Begam talks about the cultural differences in Pakistan and how this impacted on her parents’ approach to making sense of her gender identity.
Rahul talks about the difficulty of coming out to his Muslim parents and what this means for the community.
Cultural and religious differences also had an impact on young people’s healthcare experiences. Some participants talked about coming up against barriers, which they believed, were due to differences in beliefs. Tyra felt her doctor’s religion was a ‘highly contributing factor’ to his refusal to help her with her healthcare. The doctor told her ‘you [were] born this way and you should stay this way’.
Similarly, Jessica wondered whether the reason her doctor refused to work with her was ‘maybe due to his religion’ and ‘contrasting ideology’. Begam shared ‘it’s taken a lot of time to you know to talk to [her GP] to make him understand… but slowly in time I think he’s come to understand. However, she said that her GP has ‘commented to the bigger family that “from a religious concept, it’s only the Creator, he can help you and keep guiding you”.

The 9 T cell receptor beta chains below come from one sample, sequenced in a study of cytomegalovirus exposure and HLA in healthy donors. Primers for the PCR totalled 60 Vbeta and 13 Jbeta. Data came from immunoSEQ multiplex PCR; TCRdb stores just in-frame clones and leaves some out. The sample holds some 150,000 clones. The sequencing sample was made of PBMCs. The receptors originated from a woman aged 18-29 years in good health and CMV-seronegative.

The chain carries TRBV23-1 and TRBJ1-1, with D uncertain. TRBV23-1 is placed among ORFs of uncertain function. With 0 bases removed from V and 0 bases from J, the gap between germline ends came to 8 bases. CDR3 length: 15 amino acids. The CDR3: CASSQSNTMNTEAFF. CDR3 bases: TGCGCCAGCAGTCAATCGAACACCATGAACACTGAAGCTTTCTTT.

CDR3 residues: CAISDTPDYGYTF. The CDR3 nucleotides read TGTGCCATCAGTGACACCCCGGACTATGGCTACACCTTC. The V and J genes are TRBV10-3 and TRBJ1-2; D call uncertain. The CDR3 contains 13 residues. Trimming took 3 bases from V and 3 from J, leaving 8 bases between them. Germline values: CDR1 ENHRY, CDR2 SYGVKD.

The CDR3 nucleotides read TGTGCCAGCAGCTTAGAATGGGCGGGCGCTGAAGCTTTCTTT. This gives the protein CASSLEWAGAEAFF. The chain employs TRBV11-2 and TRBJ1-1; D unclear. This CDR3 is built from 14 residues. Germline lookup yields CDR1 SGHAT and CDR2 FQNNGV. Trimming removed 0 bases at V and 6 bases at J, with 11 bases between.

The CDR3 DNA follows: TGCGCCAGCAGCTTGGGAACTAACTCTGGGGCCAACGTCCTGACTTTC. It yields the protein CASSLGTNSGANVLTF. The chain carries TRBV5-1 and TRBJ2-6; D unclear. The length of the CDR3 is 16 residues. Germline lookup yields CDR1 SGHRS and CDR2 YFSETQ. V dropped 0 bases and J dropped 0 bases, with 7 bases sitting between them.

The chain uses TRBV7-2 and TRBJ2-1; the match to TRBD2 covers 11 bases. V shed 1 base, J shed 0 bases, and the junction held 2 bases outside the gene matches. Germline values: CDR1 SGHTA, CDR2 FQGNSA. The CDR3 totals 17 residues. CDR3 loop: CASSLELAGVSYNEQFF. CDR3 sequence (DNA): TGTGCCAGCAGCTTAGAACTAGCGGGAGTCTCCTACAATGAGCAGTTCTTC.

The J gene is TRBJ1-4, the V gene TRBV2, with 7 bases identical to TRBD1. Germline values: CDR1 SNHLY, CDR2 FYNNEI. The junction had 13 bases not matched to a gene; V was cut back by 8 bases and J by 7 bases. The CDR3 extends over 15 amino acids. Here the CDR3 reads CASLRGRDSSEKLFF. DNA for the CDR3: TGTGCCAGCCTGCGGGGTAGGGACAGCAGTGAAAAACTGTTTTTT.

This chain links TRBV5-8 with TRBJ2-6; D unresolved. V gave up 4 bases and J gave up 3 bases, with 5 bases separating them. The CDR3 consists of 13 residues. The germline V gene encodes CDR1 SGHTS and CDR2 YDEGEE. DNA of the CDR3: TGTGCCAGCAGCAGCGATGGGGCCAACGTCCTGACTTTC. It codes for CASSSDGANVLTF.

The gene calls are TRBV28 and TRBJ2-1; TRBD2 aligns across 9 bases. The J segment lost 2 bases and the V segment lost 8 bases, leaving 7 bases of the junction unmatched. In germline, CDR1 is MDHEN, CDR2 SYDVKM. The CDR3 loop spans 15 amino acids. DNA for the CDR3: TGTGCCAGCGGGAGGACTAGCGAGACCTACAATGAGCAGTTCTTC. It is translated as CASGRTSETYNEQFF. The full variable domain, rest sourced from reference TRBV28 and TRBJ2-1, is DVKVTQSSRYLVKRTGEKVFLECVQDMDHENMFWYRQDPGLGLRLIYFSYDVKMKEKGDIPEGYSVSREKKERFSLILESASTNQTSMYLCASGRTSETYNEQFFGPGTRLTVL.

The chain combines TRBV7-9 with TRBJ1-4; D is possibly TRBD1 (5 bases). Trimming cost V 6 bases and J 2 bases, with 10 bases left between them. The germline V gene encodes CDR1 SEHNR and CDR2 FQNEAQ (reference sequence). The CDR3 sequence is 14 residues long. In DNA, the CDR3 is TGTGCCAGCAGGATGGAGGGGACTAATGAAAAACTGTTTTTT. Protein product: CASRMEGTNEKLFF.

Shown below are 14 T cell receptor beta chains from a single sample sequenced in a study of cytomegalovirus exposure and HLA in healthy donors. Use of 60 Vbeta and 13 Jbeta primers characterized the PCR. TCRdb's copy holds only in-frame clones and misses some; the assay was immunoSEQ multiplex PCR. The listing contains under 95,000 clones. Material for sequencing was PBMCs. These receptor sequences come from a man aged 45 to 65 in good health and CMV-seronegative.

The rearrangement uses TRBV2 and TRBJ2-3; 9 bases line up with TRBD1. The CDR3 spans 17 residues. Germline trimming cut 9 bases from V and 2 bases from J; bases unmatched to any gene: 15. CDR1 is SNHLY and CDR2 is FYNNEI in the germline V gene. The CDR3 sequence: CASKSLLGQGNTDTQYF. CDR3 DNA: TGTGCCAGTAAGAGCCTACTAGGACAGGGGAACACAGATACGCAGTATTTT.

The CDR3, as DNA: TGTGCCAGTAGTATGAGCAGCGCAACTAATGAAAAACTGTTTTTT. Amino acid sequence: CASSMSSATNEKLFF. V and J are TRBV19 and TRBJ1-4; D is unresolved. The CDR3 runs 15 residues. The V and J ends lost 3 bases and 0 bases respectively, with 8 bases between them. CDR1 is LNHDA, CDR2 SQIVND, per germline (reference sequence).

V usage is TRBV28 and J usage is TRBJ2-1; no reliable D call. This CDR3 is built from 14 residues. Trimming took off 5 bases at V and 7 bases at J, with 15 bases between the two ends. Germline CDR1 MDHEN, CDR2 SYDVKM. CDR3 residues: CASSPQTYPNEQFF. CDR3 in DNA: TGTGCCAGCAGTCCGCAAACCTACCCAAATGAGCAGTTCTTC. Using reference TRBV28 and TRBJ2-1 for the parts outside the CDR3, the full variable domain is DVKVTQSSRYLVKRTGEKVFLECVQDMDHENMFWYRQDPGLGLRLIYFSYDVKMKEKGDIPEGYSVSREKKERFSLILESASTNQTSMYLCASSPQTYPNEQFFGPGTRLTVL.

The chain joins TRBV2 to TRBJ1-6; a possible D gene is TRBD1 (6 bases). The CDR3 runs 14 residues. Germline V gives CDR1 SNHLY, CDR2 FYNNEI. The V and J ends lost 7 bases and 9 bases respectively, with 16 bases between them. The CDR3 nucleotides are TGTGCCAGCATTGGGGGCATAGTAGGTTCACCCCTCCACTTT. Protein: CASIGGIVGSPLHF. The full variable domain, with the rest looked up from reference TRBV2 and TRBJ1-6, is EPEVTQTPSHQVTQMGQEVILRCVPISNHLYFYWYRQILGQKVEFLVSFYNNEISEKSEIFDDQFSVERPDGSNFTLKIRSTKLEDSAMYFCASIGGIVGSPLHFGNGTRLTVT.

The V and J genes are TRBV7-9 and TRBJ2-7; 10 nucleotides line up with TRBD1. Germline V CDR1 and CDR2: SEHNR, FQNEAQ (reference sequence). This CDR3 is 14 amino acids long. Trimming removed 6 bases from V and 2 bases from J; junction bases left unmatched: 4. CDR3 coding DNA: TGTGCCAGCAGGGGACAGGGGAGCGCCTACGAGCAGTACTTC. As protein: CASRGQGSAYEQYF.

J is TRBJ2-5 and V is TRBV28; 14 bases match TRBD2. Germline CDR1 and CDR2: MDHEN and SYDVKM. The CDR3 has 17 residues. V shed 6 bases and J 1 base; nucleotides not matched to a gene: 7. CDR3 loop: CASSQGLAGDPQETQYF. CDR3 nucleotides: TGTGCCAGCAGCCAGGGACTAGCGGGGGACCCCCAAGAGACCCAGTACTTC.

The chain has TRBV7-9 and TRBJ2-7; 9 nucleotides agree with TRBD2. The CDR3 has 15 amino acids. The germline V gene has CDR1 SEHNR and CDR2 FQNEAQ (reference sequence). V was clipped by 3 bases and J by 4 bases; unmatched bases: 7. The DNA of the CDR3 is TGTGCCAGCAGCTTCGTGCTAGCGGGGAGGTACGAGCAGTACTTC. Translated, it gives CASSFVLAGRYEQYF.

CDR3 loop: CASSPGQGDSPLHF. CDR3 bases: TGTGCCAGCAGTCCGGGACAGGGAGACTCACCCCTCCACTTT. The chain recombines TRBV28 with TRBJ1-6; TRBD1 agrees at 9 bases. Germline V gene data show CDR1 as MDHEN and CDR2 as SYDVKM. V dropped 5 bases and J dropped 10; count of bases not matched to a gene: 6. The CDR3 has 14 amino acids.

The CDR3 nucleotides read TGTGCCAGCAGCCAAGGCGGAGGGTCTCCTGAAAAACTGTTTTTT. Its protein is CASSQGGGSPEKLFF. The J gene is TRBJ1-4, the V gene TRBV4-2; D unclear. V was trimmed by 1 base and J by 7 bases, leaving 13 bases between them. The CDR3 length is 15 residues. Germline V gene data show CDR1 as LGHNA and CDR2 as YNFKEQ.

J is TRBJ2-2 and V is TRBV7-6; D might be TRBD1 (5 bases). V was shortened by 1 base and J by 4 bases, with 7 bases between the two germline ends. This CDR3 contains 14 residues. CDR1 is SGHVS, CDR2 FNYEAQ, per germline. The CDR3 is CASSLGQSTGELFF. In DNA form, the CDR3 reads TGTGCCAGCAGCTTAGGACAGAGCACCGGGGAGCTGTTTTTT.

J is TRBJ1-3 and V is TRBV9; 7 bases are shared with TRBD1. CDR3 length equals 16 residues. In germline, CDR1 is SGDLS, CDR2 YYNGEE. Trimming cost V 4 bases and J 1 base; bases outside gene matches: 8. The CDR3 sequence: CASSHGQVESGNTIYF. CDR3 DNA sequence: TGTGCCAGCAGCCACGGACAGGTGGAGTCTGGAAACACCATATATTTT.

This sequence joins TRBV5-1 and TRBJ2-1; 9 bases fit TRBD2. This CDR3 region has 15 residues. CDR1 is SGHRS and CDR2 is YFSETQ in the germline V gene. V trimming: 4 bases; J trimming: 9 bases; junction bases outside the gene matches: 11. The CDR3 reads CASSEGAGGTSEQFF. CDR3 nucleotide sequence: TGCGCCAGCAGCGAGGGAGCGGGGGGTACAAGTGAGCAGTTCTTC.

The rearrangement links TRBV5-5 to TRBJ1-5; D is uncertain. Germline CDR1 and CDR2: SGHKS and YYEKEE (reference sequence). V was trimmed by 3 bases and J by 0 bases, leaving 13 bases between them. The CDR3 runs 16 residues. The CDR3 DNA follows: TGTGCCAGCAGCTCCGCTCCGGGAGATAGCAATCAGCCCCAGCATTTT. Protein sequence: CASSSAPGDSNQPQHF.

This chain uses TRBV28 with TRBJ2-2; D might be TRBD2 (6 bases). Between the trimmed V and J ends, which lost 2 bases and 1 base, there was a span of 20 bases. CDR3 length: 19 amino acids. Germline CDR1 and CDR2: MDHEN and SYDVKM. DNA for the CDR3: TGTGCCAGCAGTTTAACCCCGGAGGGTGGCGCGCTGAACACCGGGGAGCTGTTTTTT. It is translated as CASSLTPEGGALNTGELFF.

Safia talks about their decision not to come out to family due to different cultural understandings of sexuality and gender.
June shares how his parents were quite involved in the church and didn’t have much exposure to queer or trans identities.
Impact of Western ideals and colonisation
Trans and gender diverse young people talked about gaps in understanding about the rich precolonial queer histories of many countries before western colonisation*. They wanted others to know about the diverse queer cultures that have existed for thousands of years. Kat said, ‘Trans people are viewed as new despite not being kind of especially new… trans people have existed in most cultures for years, forever almost’. She gave the examples of ‘Native American cultures have had two spirit trans people. In India there’s the Hijra’.